A new report has showcased the Independent special assistance schools that are dedicated to students who need specialised support and programs to re-engage with education.
The Special Assistance Schools Showcase report from Independent Schools Australia (ISA) describes innovative programs and the specialised expertise that predominantly assist secondary school age children who have become disengaged from education.
There are 96 Independent special assistance schools in Australia, each tailoring its programs to the needs of their students and communities in which they operate.
Case studies from each Australian state and territory highlight different approaches by schools and describe the dedication of key staff. These schools can turn around the life of a young person and lead to careers, further education or otherwise productive lives.
ISA Chief Executive Officer, Graham Catt said Independent special assistance schools "give students another shot at education" and provide pathways to help students transition into a successful adulthood.
“With support from specialised and dedicated staff, these young people can find a pathway to complete their education and develop goals post-school," Catt said.
“Independent special assistance schools are sometimes the best option for students who have experienced disadvantage or difficult life circumstances and events. These schools can "turn around the life of a young person and lead to careers and further education."
One of the case study schools – Galilee School, located in Canberra – provides its students ‘wrap-around care’, with a teacher to student ratio of 1:5 that provides high-level, individual support. The school also offers seven youth workers, a chaplain, and therapy dog, Halle.
A volunteer from Rainbow Paws animal rescue visits the school twice a week with reading dogs to improve literacy levels and wellbeing for reluctant readers. This program allows students to sit quietly with one of their dogs that patiently listens to students reading.
Some students leave at the end of Year 10 to go into employment and may return to complete years 11 and 12. To keep this option open, students can return up to the age of 25.
“Our vision is to be a place where young people become self-reliant, able to navigate life challenges now and into the future, and for students to not only feel valued by the school community but also recognise their own value as individuals,” principal Tim McNevin said.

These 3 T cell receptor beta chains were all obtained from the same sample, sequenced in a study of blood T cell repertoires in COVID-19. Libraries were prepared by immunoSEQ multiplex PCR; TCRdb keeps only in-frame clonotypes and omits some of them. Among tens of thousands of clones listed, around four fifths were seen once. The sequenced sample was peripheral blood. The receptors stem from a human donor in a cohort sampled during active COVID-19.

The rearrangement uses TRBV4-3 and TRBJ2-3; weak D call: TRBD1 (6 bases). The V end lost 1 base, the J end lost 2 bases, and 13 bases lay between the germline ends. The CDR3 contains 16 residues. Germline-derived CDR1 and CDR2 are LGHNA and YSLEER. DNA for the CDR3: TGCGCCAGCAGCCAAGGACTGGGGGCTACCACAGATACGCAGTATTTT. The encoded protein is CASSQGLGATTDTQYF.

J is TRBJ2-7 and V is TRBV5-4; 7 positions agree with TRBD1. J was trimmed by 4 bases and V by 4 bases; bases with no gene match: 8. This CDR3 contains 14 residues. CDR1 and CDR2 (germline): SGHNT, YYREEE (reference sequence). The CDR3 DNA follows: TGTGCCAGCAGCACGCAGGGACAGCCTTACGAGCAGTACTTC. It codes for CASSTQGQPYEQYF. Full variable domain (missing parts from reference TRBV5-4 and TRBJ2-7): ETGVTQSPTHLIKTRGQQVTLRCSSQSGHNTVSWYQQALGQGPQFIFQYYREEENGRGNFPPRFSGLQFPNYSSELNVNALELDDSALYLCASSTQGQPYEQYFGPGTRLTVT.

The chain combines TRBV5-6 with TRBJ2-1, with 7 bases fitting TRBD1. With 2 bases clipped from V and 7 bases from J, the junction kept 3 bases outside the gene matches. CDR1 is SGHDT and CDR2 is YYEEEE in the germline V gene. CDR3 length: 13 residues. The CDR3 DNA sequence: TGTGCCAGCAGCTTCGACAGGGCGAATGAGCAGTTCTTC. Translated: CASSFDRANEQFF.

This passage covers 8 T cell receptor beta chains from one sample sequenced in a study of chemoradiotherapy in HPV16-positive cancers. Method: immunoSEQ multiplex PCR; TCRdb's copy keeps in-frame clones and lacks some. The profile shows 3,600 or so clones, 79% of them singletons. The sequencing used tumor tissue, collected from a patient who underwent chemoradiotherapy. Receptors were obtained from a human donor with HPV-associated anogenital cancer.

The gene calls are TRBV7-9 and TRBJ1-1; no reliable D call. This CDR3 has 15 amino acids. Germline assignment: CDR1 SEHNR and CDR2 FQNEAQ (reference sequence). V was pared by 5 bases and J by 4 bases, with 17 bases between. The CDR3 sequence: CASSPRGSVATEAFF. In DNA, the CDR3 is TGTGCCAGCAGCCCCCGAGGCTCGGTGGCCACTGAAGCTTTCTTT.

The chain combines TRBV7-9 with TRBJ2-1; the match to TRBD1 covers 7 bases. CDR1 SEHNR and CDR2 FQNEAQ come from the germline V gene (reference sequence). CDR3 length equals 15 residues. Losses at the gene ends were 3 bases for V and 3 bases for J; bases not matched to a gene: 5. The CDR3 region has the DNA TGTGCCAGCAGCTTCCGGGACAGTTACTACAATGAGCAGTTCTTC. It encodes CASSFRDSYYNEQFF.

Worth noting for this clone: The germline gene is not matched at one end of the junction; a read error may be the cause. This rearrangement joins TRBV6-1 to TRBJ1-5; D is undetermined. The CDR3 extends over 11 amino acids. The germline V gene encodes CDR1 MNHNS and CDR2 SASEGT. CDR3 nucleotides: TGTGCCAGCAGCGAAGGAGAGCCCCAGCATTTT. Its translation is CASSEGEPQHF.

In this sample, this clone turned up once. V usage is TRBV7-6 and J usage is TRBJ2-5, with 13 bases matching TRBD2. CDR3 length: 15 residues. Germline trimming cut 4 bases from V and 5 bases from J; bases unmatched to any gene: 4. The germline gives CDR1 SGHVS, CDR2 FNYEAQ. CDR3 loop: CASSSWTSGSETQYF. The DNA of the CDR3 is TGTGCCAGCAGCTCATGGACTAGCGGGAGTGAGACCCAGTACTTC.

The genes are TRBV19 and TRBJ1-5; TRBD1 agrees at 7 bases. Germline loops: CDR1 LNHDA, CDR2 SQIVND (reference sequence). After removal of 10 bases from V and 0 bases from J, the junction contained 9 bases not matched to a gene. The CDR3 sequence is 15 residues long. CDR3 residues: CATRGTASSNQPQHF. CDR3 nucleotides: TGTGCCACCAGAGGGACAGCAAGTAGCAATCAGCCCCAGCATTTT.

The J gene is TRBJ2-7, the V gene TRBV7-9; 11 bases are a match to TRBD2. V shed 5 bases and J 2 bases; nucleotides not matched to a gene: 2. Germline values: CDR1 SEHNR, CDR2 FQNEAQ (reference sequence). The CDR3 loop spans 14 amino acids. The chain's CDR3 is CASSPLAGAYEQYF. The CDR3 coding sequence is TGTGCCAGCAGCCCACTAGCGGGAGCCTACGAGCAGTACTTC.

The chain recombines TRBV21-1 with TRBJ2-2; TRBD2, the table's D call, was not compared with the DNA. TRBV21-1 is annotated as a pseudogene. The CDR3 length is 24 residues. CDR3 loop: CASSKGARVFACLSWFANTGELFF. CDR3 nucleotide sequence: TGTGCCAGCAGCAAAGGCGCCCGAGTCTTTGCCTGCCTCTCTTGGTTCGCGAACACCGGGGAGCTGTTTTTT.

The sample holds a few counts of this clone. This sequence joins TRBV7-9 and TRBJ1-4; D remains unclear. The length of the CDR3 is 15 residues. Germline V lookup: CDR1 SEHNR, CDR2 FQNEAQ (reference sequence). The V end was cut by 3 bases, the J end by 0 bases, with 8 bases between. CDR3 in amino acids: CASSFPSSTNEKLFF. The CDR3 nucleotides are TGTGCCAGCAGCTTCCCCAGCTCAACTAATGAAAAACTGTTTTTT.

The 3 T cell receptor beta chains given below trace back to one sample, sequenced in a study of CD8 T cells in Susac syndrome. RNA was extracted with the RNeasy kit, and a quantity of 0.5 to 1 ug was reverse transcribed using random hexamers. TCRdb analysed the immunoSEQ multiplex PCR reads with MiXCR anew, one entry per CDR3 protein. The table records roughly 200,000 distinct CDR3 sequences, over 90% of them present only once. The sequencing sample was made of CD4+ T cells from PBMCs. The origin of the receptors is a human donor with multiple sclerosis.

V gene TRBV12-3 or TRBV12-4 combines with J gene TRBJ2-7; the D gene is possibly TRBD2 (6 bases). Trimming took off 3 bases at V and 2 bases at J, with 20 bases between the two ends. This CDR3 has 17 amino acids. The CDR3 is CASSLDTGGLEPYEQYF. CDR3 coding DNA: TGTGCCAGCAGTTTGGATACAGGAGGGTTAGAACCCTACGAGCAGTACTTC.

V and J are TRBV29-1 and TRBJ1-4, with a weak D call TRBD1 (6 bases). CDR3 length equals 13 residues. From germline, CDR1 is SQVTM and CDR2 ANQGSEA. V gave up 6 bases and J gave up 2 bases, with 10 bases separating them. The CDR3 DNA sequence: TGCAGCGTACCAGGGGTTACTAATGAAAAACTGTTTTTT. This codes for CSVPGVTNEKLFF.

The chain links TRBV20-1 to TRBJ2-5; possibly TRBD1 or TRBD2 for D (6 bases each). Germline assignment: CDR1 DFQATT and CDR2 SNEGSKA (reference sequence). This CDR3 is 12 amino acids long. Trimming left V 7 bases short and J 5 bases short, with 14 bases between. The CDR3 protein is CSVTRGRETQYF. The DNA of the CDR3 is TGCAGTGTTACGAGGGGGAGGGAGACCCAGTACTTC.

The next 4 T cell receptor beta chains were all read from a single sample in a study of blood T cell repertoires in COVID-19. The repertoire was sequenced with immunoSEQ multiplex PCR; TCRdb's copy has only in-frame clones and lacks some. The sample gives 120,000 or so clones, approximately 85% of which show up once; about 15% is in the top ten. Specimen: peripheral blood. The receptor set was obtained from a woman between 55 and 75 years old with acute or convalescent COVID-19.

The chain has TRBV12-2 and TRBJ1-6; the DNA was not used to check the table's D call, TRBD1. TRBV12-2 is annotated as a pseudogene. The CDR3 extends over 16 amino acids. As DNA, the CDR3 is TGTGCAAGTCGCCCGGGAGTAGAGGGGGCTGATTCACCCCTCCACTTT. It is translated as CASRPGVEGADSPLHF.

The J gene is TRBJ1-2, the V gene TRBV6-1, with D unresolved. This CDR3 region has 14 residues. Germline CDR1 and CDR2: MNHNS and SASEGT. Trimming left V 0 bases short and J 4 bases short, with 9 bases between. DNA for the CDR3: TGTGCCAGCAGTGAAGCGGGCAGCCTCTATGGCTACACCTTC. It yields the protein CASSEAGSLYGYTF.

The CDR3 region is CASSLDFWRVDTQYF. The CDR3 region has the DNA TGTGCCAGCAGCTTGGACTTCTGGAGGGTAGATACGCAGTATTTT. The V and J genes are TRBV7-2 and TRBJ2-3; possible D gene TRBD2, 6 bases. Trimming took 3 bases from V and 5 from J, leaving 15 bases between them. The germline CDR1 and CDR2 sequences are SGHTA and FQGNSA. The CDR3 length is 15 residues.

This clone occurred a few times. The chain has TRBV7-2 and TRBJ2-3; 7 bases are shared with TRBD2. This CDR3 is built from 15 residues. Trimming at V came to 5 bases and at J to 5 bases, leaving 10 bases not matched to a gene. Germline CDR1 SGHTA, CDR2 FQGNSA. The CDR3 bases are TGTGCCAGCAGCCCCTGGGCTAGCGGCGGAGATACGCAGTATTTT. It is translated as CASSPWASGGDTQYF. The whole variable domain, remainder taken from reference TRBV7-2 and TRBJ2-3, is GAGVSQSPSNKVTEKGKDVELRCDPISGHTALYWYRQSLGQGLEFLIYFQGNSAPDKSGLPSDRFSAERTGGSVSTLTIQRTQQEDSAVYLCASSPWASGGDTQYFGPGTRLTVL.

“Galilee School seeks to inspire their students to realize their full potential by developing and utilizing their unique talents and capabilities.”
The does not offer an ATAR pathway, instead focussing on VET and employment pathways. If a student wants to achieve an ATAR, they can enroll in another school at the end of year 10. These transitions are managed by a dedicated Transitions Coordinator who works with each year 10 student to ensure their chosen pathway is as successful as possible.
Galilee School uses trauma-informed practices to develop their own Positive Behaviour Support Framework, which utilises role modelling, skills development, collaboration, student voice, and inclusive practice.
The framework is used to promote positive student connections with other students, staff, family, and community, and to support safety and wellbeing.
The school’s ‘Restart Plan’, developed on the understanding that not every day is a great day, gives students who aren’t managing the option to go home, not as a punishment, but as a positive choice with clear steps and agreement.
Restorative practices and principles are also used for both students and staff when harm has been caused and a situation requires remediation.
Galilee School is also markedly deliberate about staff wellbeing, giving staff access to external support when needed. Student programs are often informed by staff passion and interest, such as bike riding, music, gardening, and outdoor education.
Greater hope and opportunity
In conclusion, the Special Assistance Schools Showcase report found that Independent special assistance schools offer greater hope and opportunity for disadvantaged students, including those with disabilities, residential care residents, young parents, and LGBTIQA+ individuals.
With growing enrollments and increased demand for places at Independent special assistance schools to support disengaged youth, the report’s authors say there are both benefits and challenges.
“Keeping more students at school to complete their education benefits students' social and emotional health and wellbeing, society in general, and the economy,” the report’s authors wrote.
“When students are attending school, they have meaning and purpose, regular routines, and are more likely to go on to further study or meaningful employment. High levels of support can reduce risk-taking behaviors such as alcohol abuse and crime.”
The report said challenges for Independent special assistance schools moving forward include recruitment of staff with the necessary skills in working with disengaged youth and students with a disability and retention.
“Due to the high level of wrap-around support required and small class or group sizes, ongoing government funding is essential for their continued success.”